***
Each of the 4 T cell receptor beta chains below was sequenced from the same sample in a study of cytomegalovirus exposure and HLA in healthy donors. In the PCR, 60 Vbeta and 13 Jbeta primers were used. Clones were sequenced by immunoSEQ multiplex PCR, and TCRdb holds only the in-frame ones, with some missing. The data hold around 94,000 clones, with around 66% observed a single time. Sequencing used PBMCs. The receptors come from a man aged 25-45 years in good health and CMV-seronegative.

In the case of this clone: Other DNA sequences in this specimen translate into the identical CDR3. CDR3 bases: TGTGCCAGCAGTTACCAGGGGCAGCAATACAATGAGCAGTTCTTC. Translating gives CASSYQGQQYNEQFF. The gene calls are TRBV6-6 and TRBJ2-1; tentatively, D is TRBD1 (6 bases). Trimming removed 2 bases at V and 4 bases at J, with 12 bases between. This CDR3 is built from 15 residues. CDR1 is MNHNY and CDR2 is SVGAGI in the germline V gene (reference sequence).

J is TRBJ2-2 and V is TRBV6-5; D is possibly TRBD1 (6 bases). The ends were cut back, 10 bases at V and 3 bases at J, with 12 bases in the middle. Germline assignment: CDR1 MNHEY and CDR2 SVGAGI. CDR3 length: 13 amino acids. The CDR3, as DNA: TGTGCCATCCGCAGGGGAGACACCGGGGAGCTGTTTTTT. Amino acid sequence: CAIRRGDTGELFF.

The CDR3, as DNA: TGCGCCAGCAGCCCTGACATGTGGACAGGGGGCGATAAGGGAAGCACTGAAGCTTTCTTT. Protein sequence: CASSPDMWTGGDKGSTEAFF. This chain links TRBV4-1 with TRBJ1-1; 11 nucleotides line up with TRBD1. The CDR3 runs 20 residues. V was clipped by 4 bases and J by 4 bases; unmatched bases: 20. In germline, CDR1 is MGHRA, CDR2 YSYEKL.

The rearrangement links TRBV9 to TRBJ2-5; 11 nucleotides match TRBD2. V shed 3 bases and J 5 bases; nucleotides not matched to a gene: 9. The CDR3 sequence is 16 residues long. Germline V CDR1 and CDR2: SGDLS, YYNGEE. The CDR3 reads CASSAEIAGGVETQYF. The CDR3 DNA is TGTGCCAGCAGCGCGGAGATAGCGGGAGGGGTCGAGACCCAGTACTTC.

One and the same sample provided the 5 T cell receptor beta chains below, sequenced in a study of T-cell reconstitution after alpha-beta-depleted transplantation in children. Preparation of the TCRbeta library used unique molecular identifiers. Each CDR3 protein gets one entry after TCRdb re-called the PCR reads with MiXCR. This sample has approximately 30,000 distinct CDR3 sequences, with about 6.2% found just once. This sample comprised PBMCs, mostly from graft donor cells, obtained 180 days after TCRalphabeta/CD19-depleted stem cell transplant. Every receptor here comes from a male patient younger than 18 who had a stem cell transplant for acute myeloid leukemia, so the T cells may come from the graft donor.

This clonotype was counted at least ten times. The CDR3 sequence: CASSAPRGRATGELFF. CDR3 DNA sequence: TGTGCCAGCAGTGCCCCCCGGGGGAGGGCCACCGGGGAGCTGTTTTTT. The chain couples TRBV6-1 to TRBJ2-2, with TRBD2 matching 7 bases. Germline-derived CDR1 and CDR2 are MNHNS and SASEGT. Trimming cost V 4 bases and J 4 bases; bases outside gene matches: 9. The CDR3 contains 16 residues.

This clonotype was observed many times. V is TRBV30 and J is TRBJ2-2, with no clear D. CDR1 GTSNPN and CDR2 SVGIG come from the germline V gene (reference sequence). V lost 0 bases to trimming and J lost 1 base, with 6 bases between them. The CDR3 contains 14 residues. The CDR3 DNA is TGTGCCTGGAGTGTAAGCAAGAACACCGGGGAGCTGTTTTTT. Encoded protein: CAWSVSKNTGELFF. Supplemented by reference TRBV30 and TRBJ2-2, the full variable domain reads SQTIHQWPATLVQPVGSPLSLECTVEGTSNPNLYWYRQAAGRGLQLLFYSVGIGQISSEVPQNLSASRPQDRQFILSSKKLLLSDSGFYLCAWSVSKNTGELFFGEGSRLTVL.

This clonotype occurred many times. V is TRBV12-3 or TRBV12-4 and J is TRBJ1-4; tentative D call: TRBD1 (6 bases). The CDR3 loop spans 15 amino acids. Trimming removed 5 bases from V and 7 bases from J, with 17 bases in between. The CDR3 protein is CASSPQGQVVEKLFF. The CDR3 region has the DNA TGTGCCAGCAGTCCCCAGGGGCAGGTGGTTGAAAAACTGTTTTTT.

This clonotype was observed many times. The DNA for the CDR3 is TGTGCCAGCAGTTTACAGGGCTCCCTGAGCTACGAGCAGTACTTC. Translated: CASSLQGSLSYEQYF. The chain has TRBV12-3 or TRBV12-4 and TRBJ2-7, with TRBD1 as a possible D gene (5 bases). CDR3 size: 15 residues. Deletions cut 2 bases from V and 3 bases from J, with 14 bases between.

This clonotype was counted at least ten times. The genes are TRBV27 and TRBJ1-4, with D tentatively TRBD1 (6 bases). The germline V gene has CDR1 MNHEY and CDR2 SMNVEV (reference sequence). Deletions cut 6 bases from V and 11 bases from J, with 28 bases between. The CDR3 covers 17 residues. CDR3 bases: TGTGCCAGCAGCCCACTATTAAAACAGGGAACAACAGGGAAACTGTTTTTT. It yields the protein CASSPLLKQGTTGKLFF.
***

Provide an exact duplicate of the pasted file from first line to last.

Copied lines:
Each of the 4 T cell receptor beta chains below was sequenced from the same sample in a study of cytomegalovirus exposure and HLA in healthy donors. In the PCR, 60 Vbeta and 13 Jbeta primers were used. Clones were sequenced by immunoSEQ multiplex PCR, and TCRdb holds only the in-frame ones, with some missing. The data hold around 94,000 clones, with around 66% observed a single time. Sequencing used PBMCs. The receptors come from a man aged 25-45 years in good health and CMV-seronegative.

In the case of this clone: Other DNA sequences in this specimen translate into the identical CDR3. CDR3 bases: TGTGCCAGCAGTTACCAGGGGCAGCAATACAATGAGCAGTTCTTC. Translating gives CASSYQGQQYNEQFF. The gene calls are TRBV6-6 and TRBJ2-1; tentatively, D is TRBD1 (6 bases). Trimming removed 2 bases at V and 4 bases at J, with 12 bases between. This CDR3 is built from 15 residues. CDR1 is MNHNY and CDR2 is SVGAGI in the germline V gene (reference sequence).

J is TRBJ2-2 and V is TRBV6-5; D is possibly TRBD1 (6 bases). The ends were cut back, 10 bases at V and 3 bases at J, with 12 bases in the middle. Germline assignment: CDR1 MNHEY and CDR2 SVGAGI. CDR3 length: 13 amino acids. The CDR3, as DNA: TGTGCCATCCGCAGGGGAGACACCGGGGAGCTGTTTTTT. Amino acid sequence: CAIRRGDTGELFF.

The CDR3, as DNA: TGCGCCAGCAGCCCTGACATGTGGACAGGGGGCGATAAGGGAAGCACTGAAGCTTTCTTT. Protein sequence: CASSPDMWTGGDKGSTEAFF. This chain links TRBV4-1 with TRBJ1-1; 11 nucleotides line up with TRBD1. The CDR3 runs 20 residues. V was clipped by 4 bases and J by 4 bases; unmatched bases: 20. In germline, CDR1 is MGHRA, CDR2 YSYEKL.

The rearrangement links TRBV9 to TRBJ2-5; 11 nucleotides match TRBD2. V shed 3 bases and J 5 bases; nucleotides not matched to a gene: 9. The CDR3 sequence is 16 residues long. Germline V CDR1 and CDR2: SGDLS, YYNGEE. The CDR3 reads CASSAEIAGGVETQYF. The CDR3 DNA is TGTGCCAGCAGCGCGGAGATAGCGGGAGGGGTCGAGACCCAGTACTTC.

One and the same sample provided the 5 T cell receptor beta chains below, sequenced in a study of T-cell reconstitution after alpha-beta-depleted transplantation in children. Preparation of the TCRbeta library used unique molecular identifiers. Each CDR3 protein gets one entry after TCRdb re-called the PCR reads with MiXCR. This sample has approximately 30,000 distinct CDR3 sequences, with about 6.2% found just once. This sample comprised PBMCs, mostly from graft donor cells, obtained 180 days after TCRalphabeta/CD19-depleted stem cell transplant. Every receptor here comes from a male patient younger than 18 who had a stem cell transplant for acute myeloid leukemia, so the T cells may come from the graft donor.

This clonotype was counted at least ten times. The CDR3 sequence: CASSAPRGRATGELFF. CDR3 DNA sequence: TGTGCCAGCAGTGCCCCCCGGGGGAGGGCCACCGGGGAGCTGTTTTTT. The chain couples TRBV6-1 to TRBJ2-2, with TRBD2 matching 7 bases. Germline-derived CDR1 and CDR2 are MNHNS and SASEGT. Trimming cost V 4 bases and J 4 bases; bases outside gene matches: 9. The CDR3 contains 16 residues.

This clonotype was observed many times. V is TRBV30 and J is TRBJ2-2, with no clear D. CDR1 GTSNPN and CDR2 SVGIG come from the germline V gene (reference sequence). V lost 0 bases to trimming and J lost 1 base, with 6 bases between them. The CDR3 contains 14 residues. The CDR3 DNA is TGTGCCTGGAGTGTAAGCAAGAACACCGGGGAGCTGTTTTTT. Encoded protein: CAWSVSKNTGELFF. Supplemented by reference TRBV30 and TRBJ2-2, the full variable domain reads SQTIHQWPATLVQPVGSPLSLECTVEGTSNPNLYWYRQAAGRGLQLLFYSVGIGQISSEVPQNLSASRPQDRQFILSSKKLLLSDSGFYLCAWSVSKNTGELFFGEGSRLTVL.

This clonotype occurred many times. V is TRBV12-3 or TRBV12-4 and J is TRBJ1-4; tentative D call: TRBD1 (6 bases). The CDR3 loop spans 15 amino acids. Trimming removed 5 bases from V and 7 bases from J, with 17 bases in between. The CDR3 protein is CASSPQGQVVEKLFF. The CDR3 region has the DNA TGTGCCAGCAGTCCCCAGGGGCAGGTGGTTGAAAAACTGTTTTTT.

This clonotype was observed many times. The DNA for the CDR3 is TGTGCCAGCAGTTTACAGGGCTCCCTGAGCTACGAGCAGTACTTC. Translated: CASSLQGSLSYEQYF. The chain has TRBV12-3 or TRBV12-4 and TRBJ2-7, with TRBD1 as a possible D gene (5 bases). CDR3 size: 15 residues. Deletions cut 2 bases from V and 3 bases from J, with 14 bases between.

This clonotype was counted at least ten times. The genes are TRBV27 and TRBJ1-4, with D tentatively TRBD1 (6 bases). The germline V gene has CDR1 MNHEY and CDR2 SMNVEV (reference sequence). Deletions cut 6 bases from V and 11 bases from J, with 28 bases between. The CDR3 covers 17 residues. CDR3 bases: TGTGCCAGCAGCCCACTATTAAAACAGGGAACAACAGGGAAACTGTTTTTT. It yields the protein CASSPLLKQGTTGKLFF.